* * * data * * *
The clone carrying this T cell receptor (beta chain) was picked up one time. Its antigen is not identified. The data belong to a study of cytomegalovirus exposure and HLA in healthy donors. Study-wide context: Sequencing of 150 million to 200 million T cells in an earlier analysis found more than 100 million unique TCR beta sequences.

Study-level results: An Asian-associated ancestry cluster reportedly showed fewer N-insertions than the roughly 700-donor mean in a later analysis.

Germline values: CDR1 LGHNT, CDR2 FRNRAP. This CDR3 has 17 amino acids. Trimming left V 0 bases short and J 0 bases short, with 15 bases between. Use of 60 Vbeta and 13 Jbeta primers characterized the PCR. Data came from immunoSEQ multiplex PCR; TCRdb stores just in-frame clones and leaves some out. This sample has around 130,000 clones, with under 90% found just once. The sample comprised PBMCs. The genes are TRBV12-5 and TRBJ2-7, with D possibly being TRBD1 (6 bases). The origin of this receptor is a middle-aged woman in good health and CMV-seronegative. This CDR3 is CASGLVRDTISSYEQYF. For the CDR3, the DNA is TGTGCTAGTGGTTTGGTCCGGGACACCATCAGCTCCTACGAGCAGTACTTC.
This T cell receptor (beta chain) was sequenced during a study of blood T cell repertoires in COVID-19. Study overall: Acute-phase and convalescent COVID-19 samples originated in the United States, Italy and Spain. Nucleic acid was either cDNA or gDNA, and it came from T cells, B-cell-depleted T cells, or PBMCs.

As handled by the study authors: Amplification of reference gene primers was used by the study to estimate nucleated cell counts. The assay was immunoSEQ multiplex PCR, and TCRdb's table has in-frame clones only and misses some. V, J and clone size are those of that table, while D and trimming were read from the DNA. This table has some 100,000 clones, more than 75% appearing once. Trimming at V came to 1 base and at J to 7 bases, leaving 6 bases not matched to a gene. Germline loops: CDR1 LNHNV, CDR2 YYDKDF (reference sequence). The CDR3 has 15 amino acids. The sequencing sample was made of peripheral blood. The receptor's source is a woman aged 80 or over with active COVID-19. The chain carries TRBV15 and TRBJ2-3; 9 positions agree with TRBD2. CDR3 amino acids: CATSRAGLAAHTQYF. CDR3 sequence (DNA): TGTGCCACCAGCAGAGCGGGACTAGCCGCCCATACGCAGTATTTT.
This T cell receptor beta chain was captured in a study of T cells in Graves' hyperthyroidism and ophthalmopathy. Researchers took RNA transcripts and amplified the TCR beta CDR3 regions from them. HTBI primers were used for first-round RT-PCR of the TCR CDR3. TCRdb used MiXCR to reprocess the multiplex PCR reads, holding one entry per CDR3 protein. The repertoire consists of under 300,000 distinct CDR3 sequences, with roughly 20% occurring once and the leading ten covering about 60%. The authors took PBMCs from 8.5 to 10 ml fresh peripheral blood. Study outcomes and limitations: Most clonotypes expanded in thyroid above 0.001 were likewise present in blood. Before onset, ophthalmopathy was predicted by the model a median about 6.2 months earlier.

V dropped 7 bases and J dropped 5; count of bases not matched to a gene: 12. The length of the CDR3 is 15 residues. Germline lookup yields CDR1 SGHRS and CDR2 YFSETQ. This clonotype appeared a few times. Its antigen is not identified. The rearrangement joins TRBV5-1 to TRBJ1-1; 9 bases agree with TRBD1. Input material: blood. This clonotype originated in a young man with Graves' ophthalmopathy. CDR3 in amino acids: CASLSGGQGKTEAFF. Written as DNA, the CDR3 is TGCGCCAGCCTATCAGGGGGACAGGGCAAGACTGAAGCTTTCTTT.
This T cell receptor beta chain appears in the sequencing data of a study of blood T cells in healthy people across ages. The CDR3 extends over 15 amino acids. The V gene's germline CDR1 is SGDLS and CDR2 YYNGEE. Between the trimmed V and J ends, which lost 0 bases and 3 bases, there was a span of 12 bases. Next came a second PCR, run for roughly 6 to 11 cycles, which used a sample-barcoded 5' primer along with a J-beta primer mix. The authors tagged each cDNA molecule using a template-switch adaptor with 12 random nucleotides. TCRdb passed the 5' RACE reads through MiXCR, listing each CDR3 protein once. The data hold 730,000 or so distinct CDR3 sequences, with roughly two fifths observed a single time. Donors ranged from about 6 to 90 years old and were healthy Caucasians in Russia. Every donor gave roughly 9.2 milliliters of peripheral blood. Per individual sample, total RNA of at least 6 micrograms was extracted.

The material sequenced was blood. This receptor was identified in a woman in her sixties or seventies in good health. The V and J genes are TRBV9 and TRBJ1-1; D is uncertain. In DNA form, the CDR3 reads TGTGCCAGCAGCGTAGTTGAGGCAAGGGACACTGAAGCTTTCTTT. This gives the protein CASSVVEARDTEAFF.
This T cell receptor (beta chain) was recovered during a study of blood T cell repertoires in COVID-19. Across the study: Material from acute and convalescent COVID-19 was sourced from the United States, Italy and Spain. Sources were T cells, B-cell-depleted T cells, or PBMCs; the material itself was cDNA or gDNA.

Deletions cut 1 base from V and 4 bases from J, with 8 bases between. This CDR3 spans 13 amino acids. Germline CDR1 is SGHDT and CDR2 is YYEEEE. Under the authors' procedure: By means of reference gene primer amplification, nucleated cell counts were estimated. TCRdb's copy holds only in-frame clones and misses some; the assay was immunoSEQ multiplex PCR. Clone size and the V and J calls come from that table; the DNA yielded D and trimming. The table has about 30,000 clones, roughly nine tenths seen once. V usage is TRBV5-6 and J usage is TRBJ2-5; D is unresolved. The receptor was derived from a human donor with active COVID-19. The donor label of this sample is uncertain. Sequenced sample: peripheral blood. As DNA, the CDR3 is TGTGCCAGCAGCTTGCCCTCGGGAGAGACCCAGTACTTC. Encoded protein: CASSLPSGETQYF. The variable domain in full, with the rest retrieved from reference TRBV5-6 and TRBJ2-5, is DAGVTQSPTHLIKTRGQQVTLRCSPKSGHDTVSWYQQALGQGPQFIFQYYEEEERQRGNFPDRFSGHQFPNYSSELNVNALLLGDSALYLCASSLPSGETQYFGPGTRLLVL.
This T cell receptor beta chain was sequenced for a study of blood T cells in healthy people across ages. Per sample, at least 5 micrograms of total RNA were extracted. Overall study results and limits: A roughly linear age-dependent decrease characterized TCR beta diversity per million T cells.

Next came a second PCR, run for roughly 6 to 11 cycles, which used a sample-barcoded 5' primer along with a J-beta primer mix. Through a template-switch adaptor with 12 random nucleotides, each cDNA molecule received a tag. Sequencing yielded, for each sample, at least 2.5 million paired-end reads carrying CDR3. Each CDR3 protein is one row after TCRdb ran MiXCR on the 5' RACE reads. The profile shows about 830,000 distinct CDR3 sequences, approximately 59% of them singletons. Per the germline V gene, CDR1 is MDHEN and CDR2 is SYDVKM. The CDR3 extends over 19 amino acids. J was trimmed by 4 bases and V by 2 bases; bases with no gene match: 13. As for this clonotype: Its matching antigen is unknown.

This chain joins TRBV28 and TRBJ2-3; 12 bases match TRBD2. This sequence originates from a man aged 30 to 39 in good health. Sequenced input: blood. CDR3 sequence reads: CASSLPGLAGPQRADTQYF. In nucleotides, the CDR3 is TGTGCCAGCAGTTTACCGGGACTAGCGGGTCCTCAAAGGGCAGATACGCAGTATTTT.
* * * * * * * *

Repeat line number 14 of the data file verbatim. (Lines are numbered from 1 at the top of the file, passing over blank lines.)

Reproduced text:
This chain joins TRBV28 and TRBJ2-3; 12 bases match TRBD2. This sequence originates from a man aged 30 to 39 in good health. Sequenced input: blood. CDR3 sequence reads: CASSLPGLAGPQRADTQYF. In nucleotides, the CDR3 is TGTGCCAGCAGTTTACCGGGACTAGCGGGTCCTCAAAGGGCAGATACGCAGTATTTT.